The Iowa Legislature Gavels In Monday. Here's What To Watch For This Session.
State lawmakers are heading back to the Iowa Capitol for the 2020 legislative session Monday, Jan. 13. This session will mark the fourth consecutive year with Republicans in control of the House of Representatives, the Senate, and the governor’s office.
Here are some of the topics statehouse leaders expect to discuss this year.
Mental health funding
In the past two years, lawmakers overhauled the adult mental health system and created one for children. Republicans and Democrats say the state needs to ensure those systems have enough funding. Counties partially fund mental health services through property taxes, and there are several different ideas about how the state could supplement or change that. Republican leaders say they expect to act on this issue, but they have not yet decided on a path forward.
Voting rights for Iowans with felony convictions
Iowa is the only state in the nation that still permanently bans all people with felony convictions from voting, unless they appeal to Gov. Kim Reynolds. In 2019, she proposed a constitutional amendment to change that. The House passed it, but the Senate didn’t. Reynolds plans to keep lobbying Republican senators to pass the amendment in 2020. They’ll also be discussing restrictions, like excluding people with certain kinds of felony convictions from automatic voting rights restoration.
In 2019, lawmakers passed a bipartisan expansion of Iowa’s medical cannabis program. Gov. Reynolds vetoed it, citing discomfort with raising the THC limit to a level much higher than a state advisory board’s recommendation. Some lawmakers are looking to work with her to find a lower THC level she would sign into law, while others caution against limiting Iowa’s program in a way they say could hurt some patients and threaten the program’s financial viability.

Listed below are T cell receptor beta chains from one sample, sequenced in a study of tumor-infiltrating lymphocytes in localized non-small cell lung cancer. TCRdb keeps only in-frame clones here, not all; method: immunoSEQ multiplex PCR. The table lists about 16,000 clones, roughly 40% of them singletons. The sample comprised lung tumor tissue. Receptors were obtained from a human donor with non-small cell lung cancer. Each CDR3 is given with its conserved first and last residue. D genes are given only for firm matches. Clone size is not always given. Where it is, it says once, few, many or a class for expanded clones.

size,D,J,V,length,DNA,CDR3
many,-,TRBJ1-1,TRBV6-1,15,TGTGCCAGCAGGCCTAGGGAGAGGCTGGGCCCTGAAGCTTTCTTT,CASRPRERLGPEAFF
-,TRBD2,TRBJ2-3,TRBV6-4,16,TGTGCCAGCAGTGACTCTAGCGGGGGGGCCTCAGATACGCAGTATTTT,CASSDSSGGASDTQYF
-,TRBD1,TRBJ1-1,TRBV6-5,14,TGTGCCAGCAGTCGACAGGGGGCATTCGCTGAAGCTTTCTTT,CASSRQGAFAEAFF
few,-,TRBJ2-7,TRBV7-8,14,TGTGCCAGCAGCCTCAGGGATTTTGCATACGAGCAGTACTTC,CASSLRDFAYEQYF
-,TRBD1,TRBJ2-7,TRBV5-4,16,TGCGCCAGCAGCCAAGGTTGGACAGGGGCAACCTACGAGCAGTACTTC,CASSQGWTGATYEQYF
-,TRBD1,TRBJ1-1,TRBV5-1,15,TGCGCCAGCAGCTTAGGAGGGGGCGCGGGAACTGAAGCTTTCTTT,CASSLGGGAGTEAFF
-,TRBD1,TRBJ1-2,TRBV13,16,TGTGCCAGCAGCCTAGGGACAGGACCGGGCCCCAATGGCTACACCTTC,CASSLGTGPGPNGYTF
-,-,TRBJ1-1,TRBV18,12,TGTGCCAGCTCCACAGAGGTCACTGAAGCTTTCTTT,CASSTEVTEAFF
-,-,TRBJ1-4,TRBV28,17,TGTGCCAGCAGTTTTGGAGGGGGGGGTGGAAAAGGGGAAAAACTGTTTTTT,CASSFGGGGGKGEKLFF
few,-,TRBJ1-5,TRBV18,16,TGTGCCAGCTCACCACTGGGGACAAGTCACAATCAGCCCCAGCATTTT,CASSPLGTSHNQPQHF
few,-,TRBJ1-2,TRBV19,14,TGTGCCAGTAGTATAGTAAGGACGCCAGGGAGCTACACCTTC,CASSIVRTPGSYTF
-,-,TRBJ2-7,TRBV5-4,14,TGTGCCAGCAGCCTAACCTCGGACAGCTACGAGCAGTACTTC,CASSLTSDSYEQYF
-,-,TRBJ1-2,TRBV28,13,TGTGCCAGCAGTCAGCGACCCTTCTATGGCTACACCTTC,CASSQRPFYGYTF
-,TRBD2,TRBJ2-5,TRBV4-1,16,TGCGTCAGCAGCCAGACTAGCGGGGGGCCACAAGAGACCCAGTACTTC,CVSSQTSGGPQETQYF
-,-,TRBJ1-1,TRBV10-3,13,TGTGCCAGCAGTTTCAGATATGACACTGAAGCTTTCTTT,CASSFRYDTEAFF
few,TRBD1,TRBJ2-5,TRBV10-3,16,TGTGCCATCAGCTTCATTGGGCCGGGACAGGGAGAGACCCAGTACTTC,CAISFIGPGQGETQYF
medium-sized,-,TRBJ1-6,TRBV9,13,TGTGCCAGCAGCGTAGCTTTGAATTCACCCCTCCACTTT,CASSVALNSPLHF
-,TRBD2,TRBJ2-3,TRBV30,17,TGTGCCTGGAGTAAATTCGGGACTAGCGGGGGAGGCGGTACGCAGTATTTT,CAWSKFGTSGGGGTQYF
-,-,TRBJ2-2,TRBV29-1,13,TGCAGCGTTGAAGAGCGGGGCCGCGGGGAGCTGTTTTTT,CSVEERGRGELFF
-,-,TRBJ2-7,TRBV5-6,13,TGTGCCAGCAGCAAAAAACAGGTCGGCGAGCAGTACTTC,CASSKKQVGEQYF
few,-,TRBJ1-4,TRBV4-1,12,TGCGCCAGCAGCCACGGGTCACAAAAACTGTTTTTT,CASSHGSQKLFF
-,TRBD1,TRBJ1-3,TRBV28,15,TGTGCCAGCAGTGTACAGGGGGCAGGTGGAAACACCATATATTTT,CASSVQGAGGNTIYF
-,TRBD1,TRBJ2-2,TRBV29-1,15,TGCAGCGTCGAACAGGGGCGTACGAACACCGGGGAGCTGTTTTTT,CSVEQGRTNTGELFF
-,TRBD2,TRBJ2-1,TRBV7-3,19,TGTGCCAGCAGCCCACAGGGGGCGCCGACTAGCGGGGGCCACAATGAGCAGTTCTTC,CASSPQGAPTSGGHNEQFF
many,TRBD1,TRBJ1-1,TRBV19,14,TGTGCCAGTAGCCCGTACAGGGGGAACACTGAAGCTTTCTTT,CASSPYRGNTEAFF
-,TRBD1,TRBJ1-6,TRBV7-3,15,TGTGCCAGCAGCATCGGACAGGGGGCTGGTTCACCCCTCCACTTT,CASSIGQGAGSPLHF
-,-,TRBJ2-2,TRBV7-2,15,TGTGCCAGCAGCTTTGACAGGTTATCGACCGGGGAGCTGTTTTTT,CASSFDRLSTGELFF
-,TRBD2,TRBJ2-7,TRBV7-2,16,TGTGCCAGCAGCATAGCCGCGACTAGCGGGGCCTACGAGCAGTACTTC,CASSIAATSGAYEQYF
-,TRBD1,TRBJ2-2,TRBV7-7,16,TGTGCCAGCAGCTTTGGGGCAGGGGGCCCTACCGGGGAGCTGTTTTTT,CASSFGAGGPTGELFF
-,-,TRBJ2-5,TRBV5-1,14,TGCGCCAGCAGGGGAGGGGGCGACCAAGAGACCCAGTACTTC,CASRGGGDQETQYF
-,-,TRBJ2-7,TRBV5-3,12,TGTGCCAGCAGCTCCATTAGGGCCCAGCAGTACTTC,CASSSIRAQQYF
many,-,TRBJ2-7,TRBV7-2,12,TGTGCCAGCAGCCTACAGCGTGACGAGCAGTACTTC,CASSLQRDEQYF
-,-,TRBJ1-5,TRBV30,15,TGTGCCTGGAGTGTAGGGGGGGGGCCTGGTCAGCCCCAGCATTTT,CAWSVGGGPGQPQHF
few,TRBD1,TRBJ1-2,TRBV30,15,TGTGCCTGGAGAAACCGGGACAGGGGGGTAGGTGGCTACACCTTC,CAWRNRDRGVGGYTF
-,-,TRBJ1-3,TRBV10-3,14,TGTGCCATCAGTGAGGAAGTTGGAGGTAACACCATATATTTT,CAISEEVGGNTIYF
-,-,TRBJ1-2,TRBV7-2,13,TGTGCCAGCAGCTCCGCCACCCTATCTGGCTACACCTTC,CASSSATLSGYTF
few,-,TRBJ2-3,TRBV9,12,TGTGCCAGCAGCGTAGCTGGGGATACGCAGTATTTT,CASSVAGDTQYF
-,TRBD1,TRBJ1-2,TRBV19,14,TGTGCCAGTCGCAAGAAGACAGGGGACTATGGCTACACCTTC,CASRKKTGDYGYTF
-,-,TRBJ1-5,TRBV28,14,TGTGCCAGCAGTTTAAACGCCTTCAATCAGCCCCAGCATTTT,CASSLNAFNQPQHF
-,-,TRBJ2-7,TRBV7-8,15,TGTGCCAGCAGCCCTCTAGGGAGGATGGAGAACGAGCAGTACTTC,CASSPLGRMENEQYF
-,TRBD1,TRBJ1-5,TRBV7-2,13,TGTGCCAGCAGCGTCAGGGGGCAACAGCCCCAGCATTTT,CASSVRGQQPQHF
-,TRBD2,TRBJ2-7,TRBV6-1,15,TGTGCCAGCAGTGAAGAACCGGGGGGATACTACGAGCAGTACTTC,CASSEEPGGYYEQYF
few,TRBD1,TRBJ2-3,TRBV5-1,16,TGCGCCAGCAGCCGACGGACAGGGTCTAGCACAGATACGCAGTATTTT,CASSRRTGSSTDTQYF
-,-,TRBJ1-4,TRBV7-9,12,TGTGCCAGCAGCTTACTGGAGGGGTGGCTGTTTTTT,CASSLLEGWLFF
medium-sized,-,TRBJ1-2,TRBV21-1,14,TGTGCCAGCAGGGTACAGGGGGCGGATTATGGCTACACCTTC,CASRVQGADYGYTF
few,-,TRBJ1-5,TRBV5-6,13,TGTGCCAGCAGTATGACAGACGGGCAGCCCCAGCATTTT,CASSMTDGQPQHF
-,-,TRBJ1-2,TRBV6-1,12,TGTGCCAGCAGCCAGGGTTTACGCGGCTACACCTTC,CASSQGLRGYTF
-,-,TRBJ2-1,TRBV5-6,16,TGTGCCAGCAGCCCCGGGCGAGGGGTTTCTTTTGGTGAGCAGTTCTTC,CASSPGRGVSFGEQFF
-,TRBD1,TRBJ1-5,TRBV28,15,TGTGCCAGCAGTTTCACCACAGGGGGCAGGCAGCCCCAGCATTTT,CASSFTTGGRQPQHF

Republican leaders are considering raising the state sales tax by one cent, with three-eighths of that going to a voter-approved fund for water quality and outdoor recreation. But they also say that would have to come with tax cuts in other areas. Top Republicans have not yet described a specific plan for a tax package that could include changes to sales, property and income taxes. They say forming a plan will take a lot of discussion over the course of the 2020 legislative session.
Leaders from both parties say they want to improve access to child care in Iowa. One aspect of that may be movement toward easing the child care assistance “cliff effect,” which completely cuts off assistance to families when they reach a certain income level. Lawmakers say they also want to improve the quality of child care. Republican leaders have mentioned facilitating training for child care workers, while Democrats say there may be a need for more state investigators to perform oversight.
Responding to investigations of DHS facilities
Republican statehouse leaders say they are not yet planning to hold oversight hearings about allegations of inadequate medical care and human experimentation at state facilities for residents with severe disabilities. House Speaker-Select Pat Grassley, R-New Hartford, said it is too soon for oversight hearings, and he wants to see the findings of ongoing federal and state investigations before acting. Democratic leaders say the legislature should hold oversight hearings sooner. They called for investigations of the facilities in the spring of 2019, but Republicans denied that request.
Changes to public assistance requirements
Senate Republicans in 2019 passed bills to require more frequent eligibility checks for people receiving food and health care assistance, and to add work reporting requirements for Medicaid. Senate Majority Leader Jack Whitver, R-Ankeny, said he wants to get those policies signed into law this year. The top House Republican and Gov. Reynolds did not explicitly endorse those policies, but they said they are open to discussing them with the Senate.
Gov. Reynolds said she has some new ideas for holding accountable the private companies that manage Iowa’s government-funded health insurance program for poor and disabled residents, but she did not elaborate on her plans. Health care providers have repeatedly complained that the companies are not paying them on time, and the state recently announced it is withholding millions from one company until it resolves payment issues.
Abortion rights constitutional amendment
Almost all Republicans in the Iowa Senate signed onto a proposal last year that would amend the Iowa Constitution to say it does not guarantee a right to abortion. The proposal did not make it to a full vote of the Senate, but anti-abortion rights groups are pushing lawmakers to take it up. The amendment is a direct response to a 2018 Iowa Supreme Court ruling protecting abortion as a fundamental right.